For the fourth straight year, no Senate Democrat was more conservative than a Senate Republican—and no Senate Republican was more liberal than a Senate Democrat. In the House, only two Democrats were more conservative than a Republican—and only two Republicans were more liberal than a Democrat. The ideological overlap between the parties in the House was less than in any previous index.
The ideological sorting of the House and Senate by party, which has been going on for more than three decades, is virtually complete. Contrast the lack of ideological overlap with 1982, when 58 senators and 344 House members had voting records that put them between the most liberal Republican and the most conservative Democrat; or 1994, when 34 senators and 252 House members occupied the same territory.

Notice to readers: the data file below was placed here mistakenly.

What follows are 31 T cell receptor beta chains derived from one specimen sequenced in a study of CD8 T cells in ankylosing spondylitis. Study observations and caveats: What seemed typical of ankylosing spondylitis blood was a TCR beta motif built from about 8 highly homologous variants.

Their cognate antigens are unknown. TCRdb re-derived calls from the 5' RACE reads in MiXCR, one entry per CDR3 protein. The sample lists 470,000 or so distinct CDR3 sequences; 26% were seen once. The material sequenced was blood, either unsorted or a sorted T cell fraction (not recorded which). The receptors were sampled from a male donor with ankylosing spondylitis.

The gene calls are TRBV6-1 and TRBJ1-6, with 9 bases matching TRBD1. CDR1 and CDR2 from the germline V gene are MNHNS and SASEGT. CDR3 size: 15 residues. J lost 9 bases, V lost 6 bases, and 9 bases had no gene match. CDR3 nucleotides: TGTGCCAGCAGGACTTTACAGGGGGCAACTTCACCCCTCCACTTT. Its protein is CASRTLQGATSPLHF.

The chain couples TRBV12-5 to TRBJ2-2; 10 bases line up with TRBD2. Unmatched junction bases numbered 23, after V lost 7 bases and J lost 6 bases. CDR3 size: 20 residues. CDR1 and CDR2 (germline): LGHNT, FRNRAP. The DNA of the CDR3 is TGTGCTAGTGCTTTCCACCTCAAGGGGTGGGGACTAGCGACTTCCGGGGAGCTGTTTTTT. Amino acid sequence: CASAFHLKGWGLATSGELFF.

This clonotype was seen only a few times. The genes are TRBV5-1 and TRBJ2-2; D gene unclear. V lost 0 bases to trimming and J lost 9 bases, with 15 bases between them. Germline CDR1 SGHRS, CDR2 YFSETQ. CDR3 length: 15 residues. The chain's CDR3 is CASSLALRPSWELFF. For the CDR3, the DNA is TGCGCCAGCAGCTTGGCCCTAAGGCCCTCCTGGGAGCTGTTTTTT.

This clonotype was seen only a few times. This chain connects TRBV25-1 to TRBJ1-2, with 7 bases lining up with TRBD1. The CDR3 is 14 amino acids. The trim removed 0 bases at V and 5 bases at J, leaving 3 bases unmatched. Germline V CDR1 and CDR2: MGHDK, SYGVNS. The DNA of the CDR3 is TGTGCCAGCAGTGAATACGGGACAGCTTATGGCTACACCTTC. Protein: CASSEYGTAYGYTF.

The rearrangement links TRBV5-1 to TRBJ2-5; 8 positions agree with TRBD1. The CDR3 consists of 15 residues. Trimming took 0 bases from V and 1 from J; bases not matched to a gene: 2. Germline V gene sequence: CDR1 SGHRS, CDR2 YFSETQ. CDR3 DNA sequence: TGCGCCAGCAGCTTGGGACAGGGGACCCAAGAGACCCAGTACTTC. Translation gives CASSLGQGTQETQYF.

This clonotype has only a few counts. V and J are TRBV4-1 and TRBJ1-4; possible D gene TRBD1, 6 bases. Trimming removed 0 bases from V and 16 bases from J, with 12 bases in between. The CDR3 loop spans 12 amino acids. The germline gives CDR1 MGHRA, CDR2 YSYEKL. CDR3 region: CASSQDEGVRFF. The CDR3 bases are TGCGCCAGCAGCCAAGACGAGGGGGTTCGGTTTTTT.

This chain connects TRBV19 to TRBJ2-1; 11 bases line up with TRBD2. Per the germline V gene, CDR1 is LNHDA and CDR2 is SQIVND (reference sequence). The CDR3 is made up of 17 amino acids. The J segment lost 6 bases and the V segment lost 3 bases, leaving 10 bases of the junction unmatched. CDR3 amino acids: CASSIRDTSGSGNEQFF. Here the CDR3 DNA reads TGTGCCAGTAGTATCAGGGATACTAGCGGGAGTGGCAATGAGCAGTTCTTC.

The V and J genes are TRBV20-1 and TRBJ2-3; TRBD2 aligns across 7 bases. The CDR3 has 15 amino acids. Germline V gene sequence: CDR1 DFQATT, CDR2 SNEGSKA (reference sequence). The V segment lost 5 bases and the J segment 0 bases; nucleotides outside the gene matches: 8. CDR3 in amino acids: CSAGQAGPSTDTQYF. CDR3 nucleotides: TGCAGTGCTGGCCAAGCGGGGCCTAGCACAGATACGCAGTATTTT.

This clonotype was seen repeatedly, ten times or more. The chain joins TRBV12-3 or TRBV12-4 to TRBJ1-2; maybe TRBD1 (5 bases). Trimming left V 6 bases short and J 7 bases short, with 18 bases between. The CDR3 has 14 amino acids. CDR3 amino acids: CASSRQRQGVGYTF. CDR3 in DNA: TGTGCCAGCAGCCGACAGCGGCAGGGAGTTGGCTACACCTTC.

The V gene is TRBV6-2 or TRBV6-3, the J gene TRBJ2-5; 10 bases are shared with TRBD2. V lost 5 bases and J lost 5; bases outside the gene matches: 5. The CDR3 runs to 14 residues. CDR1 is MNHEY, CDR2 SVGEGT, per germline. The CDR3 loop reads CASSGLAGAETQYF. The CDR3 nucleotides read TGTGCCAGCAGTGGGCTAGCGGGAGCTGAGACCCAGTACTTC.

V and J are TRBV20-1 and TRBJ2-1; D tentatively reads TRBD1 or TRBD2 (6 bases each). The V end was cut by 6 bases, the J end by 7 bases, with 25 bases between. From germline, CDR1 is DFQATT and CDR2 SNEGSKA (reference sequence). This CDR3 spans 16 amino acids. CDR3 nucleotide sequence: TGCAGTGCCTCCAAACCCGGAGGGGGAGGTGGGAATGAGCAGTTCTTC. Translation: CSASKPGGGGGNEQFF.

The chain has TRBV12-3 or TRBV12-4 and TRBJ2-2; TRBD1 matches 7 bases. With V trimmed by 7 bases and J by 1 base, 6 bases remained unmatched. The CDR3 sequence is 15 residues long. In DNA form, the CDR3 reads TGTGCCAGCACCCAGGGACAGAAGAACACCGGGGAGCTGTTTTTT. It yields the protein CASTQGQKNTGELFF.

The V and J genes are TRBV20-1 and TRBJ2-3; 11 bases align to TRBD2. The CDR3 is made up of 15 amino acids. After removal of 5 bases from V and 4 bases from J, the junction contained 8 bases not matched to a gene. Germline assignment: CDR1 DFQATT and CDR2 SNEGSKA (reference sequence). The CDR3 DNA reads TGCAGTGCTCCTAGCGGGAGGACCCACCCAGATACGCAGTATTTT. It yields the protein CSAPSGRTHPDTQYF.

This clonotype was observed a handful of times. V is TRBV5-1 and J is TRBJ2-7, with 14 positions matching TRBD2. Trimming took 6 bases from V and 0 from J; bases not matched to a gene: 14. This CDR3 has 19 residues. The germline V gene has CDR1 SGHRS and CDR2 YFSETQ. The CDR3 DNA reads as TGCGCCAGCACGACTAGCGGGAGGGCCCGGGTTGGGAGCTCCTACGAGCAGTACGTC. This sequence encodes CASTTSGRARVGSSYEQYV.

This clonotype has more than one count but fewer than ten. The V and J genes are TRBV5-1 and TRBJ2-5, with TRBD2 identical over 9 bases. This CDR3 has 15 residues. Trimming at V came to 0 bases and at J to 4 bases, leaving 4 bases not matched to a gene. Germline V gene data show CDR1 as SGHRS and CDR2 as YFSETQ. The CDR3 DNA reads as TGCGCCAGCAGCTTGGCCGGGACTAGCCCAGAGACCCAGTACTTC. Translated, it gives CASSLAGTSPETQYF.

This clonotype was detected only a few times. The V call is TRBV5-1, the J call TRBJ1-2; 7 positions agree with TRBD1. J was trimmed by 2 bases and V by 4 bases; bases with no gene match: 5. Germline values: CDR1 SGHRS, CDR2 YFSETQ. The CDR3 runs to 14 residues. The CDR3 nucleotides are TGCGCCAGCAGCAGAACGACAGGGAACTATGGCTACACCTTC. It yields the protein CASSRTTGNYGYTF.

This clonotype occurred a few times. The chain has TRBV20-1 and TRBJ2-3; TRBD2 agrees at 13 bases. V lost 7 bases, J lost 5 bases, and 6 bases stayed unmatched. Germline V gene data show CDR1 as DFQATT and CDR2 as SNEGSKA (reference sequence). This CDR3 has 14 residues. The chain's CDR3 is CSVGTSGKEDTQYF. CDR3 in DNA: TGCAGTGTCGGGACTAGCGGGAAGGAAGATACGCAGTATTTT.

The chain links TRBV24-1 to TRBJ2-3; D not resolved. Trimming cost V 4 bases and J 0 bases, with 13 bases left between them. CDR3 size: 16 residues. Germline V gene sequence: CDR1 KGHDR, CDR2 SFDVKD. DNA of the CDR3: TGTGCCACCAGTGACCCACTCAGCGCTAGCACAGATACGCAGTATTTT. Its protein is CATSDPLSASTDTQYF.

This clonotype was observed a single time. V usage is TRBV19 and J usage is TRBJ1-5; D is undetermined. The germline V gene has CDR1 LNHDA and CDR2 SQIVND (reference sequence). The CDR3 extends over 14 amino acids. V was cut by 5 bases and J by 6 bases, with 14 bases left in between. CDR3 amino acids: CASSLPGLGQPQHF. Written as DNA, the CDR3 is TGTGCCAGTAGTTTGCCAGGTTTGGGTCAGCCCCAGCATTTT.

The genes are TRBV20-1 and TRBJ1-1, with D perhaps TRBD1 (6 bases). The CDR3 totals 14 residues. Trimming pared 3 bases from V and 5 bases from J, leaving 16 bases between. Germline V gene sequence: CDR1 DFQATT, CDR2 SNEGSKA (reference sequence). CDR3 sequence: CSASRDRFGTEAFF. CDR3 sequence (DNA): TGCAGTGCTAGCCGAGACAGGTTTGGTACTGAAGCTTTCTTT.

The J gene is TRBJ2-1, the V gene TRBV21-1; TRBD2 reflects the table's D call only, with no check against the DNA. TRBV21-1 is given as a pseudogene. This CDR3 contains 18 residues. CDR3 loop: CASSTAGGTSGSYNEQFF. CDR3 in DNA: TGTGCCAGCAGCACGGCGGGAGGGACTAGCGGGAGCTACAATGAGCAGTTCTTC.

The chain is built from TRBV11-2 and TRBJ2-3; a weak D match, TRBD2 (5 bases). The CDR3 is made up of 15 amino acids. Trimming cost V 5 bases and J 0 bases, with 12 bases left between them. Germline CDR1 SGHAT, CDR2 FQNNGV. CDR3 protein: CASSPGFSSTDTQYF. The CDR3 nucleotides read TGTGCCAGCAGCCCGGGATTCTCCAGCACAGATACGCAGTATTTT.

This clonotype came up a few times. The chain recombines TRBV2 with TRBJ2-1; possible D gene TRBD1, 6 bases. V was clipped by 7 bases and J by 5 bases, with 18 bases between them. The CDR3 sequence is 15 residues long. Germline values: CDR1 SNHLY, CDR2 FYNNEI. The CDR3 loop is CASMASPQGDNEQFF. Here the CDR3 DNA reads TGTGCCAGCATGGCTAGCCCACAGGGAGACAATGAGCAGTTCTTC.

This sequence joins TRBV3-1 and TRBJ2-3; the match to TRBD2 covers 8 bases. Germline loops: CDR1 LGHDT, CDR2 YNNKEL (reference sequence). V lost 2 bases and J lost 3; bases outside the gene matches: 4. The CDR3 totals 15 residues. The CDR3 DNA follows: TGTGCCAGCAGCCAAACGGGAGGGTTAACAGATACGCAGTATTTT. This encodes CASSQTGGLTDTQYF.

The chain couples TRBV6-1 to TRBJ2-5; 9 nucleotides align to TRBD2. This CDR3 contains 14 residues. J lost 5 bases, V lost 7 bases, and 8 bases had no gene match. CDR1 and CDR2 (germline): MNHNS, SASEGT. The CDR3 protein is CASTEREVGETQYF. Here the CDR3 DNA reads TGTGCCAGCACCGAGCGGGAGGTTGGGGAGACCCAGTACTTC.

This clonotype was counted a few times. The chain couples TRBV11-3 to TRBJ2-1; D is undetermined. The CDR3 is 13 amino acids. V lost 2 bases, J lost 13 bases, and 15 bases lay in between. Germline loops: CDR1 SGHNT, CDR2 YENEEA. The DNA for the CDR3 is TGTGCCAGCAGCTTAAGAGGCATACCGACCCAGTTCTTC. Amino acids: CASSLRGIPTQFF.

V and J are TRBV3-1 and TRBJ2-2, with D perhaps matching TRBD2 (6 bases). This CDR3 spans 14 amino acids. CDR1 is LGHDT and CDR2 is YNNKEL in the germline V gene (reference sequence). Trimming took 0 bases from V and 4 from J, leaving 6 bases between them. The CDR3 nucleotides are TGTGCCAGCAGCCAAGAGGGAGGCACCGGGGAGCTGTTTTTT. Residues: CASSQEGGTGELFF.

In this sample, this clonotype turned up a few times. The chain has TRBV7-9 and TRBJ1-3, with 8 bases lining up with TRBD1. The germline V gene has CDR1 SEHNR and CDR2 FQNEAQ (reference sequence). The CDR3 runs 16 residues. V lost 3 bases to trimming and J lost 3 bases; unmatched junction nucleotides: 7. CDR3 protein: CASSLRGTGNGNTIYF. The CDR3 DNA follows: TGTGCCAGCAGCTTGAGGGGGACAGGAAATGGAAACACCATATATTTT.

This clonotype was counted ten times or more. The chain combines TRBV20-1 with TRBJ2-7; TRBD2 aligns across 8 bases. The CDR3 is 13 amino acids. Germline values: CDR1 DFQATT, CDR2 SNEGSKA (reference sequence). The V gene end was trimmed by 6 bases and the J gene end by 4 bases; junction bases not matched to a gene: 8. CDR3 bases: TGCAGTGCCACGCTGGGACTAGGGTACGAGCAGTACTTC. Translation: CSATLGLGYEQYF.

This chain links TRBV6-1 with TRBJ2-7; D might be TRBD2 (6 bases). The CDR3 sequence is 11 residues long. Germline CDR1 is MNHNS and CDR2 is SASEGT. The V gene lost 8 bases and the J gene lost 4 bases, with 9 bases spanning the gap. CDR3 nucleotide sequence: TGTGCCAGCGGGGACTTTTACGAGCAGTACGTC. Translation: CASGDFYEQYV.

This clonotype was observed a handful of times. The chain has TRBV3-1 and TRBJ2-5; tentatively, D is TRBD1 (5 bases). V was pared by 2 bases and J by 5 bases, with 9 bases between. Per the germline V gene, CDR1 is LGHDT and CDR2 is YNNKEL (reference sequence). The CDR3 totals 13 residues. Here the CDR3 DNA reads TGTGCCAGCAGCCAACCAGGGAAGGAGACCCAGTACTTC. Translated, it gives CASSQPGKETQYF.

“The last couple of Congresses have been among the most polarized in history. This is just a continuation of that. There’s nothing that will break this [trend],” said Gary Jacobson, a University of California (San Diego) political scientist, who specializes in congressional politics. “Voters have been voting along party lines at the highest rate in 50 years; they expressed that vote at the congressional and presidential levels. It’s hard for members to win in districts where their party is not favored.”